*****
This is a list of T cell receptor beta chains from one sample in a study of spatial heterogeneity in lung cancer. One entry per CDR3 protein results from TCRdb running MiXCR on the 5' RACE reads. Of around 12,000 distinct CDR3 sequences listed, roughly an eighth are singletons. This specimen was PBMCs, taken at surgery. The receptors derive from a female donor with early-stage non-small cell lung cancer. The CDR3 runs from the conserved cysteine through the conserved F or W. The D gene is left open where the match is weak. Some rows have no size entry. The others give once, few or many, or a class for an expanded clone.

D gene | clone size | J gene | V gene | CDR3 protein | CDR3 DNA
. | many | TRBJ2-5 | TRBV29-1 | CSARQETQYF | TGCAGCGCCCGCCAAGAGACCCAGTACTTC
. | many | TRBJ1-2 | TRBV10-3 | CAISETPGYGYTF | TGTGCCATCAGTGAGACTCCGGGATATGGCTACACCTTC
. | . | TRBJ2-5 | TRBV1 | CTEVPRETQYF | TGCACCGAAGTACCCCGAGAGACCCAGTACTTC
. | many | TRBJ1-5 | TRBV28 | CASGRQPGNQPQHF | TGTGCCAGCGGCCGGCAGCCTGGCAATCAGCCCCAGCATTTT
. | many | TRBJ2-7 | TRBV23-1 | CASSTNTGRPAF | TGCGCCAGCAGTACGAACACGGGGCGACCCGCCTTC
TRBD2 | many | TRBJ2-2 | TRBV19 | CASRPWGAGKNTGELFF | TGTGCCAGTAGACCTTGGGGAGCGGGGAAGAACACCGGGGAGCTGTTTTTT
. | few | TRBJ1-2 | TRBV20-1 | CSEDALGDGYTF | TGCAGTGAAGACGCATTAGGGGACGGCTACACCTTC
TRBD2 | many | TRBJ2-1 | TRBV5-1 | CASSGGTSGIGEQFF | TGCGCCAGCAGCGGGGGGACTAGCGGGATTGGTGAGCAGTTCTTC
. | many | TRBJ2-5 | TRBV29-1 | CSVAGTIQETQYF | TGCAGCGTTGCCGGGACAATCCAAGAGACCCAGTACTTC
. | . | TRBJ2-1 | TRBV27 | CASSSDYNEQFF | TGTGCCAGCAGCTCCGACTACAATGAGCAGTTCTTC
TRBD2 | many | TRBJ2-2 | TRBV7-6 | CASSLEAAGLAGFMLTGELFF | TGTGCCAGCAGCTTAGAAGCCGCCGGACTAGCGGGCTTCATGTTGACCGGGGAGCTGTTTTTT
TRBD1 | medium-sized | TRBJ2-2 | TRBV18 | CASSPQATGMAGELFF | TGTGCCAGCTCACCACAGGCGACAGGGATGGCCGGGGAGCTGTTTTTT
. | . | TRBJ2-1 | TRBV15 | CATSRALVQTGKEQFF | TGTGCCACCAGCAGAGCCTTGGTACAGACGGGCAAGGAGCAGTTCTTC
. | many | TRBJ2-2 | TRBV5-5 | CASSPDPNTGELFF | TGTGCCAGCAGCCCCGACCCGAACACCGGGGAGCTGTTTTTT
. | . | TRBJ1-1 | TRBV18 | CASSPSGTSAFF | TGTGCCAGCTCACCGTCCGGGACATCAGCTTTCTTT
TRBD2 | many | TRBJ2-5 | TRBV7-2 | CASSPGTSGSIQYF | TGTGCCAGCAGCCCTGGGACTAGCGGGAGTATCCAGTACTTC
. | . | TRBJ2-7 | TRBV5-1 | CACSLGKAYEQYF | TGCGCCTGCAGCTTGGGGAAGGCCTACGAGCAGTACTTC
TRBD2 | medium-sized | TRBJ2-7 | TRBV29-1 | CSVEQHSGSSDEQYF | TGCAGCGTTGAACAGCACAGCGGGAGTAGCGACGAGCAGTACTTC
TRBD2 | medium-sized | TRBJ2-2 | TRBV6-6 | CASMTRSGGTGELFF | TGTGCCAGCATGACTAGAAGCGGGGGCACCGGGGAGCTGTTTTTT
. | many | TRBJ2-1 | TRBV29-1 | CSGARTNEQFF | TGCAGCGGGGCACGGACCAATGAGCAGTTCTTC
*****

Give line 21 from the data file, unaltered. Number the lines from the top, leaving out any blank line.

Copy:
TRBD2 | medium-sized | TRBJ2-2 | TRBV6-6 | CASMTRSGGTGELFF | TGTGCCAGCATGACTAGAAGCGGGGGCACCGGGGAGCTGTTTTTT